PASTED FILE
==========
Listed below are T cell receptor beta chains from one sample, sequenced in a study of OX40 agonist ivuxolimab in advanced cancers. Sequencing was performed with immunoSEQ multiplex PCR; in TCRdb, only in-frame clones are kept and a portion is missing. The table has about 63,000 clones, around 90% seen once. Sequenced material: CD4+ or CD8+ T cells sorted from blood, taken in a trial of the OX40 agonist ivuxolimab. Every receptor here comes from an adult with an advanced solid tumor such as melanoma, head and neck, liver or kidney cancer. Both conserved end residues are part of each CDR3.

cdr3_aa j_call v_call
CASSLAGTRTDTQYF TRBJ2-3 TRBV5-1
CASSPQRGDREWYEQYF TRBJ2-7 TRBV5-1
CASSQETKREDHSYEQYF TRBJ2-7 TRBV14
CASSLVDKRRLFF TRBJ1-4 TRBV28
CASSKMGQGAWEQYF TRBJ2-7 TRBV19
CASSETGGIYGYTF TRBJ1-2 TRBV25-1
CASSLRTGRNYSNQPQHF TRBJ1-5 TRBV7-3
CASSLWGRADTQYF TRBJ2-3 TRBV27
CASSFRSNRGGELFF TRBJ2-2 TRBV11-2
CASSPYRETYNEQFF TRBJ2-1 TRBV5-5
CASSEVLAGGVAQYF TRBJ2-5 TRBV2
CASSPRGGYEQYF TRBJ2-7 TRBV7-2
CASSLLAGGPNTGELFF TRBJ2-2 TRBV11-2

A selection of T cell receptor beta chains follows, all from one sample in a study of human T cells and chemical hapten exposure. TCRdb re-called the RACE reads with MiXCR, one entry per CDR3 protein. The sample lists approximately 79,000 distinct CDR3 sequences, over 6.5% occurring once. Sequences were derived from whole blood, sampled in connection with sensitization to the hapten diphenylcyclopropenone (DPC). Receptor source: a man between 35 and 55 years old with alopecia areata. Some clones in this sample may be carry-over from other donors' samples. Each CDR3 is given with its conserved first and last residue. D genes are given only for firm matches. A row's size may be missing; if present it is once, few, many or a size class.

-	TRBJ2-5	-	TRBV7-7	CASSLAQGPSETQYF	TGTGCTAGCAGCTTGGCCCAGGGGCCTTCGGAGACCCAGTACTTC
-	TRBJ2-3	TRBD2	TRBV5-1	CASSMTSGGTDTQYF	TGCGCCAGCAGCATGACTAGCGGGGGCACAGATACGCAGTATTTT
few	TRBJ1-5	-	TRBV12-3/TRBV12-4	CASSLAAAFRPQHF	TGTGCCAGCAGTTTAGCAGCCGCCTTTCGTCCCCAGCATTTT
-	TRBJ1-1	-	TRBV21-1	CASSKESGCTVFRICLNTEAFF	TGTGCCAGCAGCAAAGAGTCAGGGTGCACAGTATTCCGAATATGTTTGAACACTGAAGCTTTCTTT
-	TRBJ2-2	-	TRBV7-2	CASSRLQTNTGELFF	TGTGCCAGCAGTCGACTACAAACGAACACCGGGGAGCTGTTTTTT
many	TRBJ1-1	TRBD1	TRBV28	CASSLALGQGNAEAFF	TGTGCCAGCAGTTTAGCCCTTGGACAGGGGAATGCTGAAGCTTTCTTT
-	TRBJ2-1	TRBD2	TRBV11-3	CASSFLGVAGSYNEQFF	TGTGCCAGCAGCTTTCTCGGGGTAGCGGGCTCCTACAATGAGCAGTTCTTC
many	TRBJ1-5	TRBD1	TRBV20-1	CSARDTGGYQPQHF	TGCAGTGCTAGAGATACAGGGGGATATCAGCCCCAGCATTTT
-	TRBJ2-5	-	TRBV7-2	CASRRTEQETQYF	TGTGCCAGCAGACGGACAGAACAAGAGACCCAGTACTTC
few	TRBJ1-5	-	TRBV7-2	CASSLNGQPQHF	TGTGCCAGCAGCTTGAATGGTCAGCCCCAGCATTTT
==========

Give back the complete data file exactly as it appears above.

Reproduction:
Listed below are T cell receptor beta chains from one sample, sequenced in a study of OX40 agonist ivuxolimab in advanced cancers. Sequencing was performed with immunoSEQ multiplex PCR; in TCRdb, only in-frame clones are kept and a portion is missing. The table has about 63,000 clones, around 90% seen once. Sequenced material: CD4+ or CD8+ T cells sorted from blood, taken in a trial of the OX40 agonist ivuxolimab. Every receptor here comes from an adult with an advanced solid tumor such as melanoma, head and neck, liver or kidney cancer. Both conserved end residues are part of each CDR3.

cdr3_aa j_call v_call
CASSLAGTRTDTQYF TRBJ2-3 TRBV5-1
CASSPQRGDREWYEQYF TRBJ2-7 TRBV5-1
CASSQETKREDHSYEQYF TRBJ2-7 TRBV14
CASSLVDKRRLFF TRBJ1-4 TRBV28
CASSKMGQGAWEQYF TRBJ2-7 TRBV19
CASSETGGIYGYTF TRBJ1-2 TRBV25-1
CASSLRTGRNYSNQPQHF TRBJ1-5 TRBV7-3
CASSLWGRADTQYF TRBJ2-3 TRBV27
CASSFRSNRGGELFF TRBJ2-2 TRBV11-2
CASSPYRETYNEQFF TRBJ2-1 TRBV5-5
CASSEVLAGGVAQYF TRBJ2-5 TRBV2
CASSPRGGYEQYF TRBJ2-7 TRBV7-2
CASSLLAGGPNTGELFF TRBJ2-2 TRBV11-2

A selection of T cell receptor beta chains follows, all from one sample in a study of human T cells and chemical hapten exposure. TCRdb re-called the RACE reads with MiXCR, one entry per CDR3 protein. The sample lists approximately 79,000 distinct CDR3 sequences, over 6.5% occurring once. Sequences were derived from whole blood, sampled in connection with sensitization to the hapten diphenylcyclopropenone (DPC). Receptor source: a man between 35 and 55 years old with alopecia areata. Some clones in this sample may be carry-over from other donors' samples. Each CDR3 is given with its conserved first and last residue. D genes are given only for firm matches. A row's size may be missing; if present it is once, few, many or a size class.

-	TRBJ2-5	-	TRBV7-7	CASSLAQGPSETQYF	TGTGCTAGCAGCTTGGCCCAGGGGCCTTCGGAGACCCAGTACTTC
-	TRBJ2-3	TRBD2	TRBV5-1	CASSMTSGGTDTQYF	TGCGCCAGCAGCATGACTAGCGGGGGCACAGATACGCAGTATTTT
few	TRBJ1-5	-	TRBV12-3/TRBV12-4	CASSLAAAFRPQHF	TGTGCCAGCAGTTTAGCAGCCGCCTTTCGTCCCCAGCATTTT
-	TRBJ1-1	-	TRBV21-1	CASSKESGCTVFRICLNTEAFF	TGTGCCAGCAGCAAAGAGTCAGGGTGCACAGTATTCCGAATATGTTTGAACACTGAAGCTTTCTTT
-	TRBJ2-2	-	TRBV7-2	CASSRLQTNTGELFF	TGTGCCAGCAGTCGACTACAAACGAACACCGGGGAGCTGTTTTTT
many	TRBJ1-1	TRBD1	TRBV28	CASSLALGQGNAEAFF	TGTGCCAGCAGTTTAGCCCTTGGACAGGGGAATGCTGAAGCTTTCTTT
-	TRBJ2-1	TRBD2	TRBV11-3	CASSFLGVAGSYNEQFF	TGTGCCAGCAGCTTTCTCGGGGTAGCGGGCTCCTACAATGAGCAGTTCTTC
many	TRBJ1-5	TRBD1	TRBV20-1	CSARDTGGYQPQHF	TGCAGTGCTAGAGATACAGGGGGATATCAGCCCCAGCATTTT
-	TRBJ2-5	-	TRBV7-2	CASRRTEQETQYF	TGTGCCAGCAGACGGACAGAACAAGAGACCCAGTACTTC
few	TRBJ1-5	-	TRBV7-2	CASSLNGQPQHF	TGTGCCAGCAGCTTGAATGGTCAGCCCCAGCATTTT